A sign warning of pesticides spraying.
Pesticides sold and used on P.E.I. are not associated with the four most common cancers in the province, according to a new report released by the Department of Health and Wellness.
And, according to the study, eliminating the use of all pesticides in P.E.I. would have little or no impact on Island disease rates.
“Pesticides used in P.E.I. do not pose a significant public health risk when used according to Health Canada’s usage and safety precaution labeling,” says the report now posted on the department’s website. “The Chief Public Health Office will continue to monitor ongoing research in this area.”
However, the 300 page report also says there is “good evidence” to recommend that pesticides can be a contributing factor to the human health effect under consideration.
The report says there is evidence to suggest a possible connection between exposure to some pesticides and a number of types of cancer, including cancers of the blood, bone marrow, and lymphatic system, particularly non-Hodgkin's lymphoma.
However, the report points out that pesticides sold in P.E.I. were not associated with the four most common cancers in the province - lung, breast, colorectal and prostate cancer.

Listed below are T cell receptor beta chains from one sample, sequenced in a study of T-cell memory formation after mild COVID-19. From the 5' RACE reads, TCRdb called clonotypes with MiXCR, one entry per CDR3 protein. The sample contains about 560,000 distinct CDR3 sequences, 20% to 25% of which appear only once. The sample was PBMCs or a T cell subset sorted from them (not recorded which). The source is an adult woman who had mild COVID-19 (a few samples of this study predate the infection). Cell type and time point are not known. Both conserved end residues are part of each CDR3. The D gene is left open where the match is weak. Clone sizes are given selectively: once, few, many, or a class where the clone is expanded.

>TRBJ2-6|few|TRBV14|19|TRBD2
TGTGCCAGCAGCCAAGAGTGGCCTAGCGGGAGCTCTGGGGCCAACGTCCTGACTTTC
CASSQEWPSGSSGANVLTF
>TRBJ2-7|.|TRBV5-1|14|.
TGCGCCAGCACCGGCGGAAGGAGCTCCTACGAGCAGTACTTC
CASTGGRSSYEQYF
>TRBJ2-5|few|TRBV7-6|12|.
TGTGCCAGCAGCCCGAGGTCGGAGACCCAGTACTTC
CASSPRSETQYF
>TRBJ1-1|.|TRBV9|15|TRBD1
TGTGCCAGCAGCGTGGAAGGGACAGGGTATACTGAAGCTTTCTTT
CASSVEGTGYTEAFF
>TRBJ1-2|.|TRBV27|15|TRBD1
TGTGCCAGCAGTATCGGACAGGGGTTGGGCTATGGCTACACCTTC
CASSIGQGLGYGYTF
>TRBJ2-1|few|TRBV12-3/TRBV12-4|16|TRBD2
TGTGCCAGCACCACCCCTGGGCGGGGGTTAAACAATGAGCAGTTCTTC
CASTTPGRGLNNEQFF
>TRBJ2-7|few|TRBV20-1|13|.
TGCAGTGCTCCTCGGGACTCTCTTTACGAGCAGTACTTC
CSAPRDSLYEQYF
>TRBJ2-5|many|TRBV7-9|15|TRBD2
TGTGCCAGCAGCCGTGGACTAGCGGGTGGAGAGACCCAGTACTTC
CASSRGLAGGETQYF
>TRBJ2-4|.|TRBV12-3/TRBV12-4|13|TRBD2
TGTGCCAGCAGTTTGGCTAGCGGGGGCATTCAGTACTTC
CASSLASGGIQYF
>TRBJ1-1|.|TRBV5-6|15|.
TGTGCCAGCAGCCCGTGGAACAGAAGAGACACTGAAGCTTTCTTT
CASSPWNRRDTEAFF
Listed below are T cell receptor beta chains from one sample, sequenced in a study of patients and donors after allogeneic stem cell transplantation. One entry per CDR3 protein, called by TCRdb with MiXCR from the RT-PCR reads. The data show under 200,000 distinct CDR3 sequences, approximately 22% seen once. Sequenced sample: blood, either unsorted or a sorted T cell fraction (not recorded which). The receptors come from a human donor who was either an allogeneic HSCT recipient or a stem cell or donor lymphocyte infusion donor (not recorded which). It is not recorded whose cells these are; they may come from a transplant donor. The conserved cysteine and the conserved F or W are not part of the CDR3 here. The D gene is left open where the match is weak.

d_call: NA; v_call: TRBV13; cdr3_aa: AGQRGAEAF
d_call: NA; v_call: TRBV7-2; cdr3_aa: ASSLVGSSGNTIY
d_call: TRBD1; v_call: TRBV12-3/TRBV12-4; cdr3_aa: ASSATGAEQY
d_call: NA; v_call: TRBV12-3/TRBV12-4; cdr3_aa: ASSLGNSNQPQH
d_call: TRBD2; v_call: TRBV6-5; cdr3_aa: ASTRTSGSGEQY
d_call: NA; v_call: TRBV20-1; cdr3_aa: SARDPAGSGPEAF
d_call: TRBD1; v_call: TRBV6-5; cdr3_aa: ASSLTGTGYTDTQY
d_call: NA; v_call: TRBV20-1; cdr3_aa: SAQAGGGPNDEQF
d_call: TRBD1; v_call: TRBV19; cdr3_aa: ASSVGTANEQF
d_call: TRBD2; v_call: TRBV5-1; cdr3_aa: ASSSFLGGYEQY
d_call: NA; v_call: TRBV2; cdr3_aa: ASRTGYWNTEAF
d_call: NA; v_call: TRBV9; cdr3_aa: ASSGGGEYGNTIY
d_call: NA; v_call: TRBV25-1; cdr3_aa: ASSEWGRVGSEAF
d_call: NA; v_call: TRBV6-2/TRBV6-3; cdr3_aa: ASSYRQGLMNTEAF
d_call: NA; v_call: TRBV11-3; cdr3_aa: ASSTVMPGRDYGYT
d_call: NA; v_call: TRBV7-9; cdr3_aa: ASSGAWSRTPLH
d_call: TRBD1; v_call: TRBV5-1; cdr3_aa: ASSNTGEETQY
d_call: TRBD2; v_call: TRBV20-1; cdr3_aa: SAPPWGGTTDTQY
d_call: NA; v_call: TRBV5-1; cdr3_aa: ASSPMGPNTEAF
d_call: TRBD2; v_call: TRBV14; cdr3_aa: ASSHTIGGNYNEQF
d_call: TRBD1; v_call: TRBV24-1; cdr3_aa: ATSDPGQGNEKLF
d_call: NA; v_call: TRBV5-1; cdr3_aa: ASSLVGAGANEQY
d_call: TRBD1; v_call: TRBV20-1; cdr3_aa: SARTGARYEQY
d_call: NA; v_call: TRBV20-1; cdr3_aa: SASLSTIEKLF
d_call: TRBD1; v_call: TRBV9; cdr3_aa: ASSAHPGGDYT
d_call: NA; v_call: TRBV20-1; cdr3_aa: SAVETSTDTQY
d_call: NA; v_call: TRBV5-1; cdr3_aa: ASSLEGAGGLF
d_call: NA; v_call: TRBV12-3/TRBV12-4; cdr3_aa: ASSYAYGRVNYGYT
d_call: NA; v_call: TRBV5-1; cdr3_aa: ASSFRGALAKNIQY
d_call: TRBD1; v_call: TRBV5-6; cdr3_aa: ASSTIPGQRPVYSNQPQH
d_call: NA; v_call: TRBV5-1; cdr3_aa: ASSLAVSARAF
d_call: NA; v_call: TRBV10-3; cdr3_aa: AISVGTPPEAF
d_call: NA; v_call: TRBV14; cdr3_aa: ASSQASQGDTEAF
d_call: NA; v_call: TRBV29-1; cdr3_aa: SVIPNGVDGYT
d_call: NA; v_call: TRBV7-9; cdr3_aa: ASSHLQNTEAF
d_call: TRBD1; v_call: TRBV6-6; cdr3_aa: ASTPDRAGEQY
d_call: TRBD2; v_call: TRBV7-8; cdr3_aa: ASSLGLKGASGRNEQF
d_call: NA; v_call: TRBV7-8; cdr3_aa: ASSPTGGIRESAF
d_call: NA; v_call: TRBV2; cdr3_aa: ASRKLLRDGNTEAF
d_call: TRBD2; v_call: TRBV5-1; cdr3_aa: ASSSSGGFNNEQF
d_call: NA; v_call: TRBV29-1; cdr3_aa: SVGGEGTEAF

“Eliminating the use of all pesticides in P.E.I. would have little or no impact on Island disease rates, including cancer rates.”
The report says the annual new cases of Non-Hodgkin’s Lymphoma would likely be decreased by 1.7 per cent for males and 0.4 per cent for females.
By comparison, if all smoking in P.E.I. ceased, annual new cases of Lung Cancer would be decreased by 82 per cent for males and 55 per cent for females.
The report notes that an extremely low to very low reduction in average population for the risk of Parkinson’s disease and melanoma may be achieved by eliminating agricultural pesticide exposure on P.E.I.
The Chief Health Office compiled the findings after reviewing studies published between 2004-2015 from North America, Europe and Japan.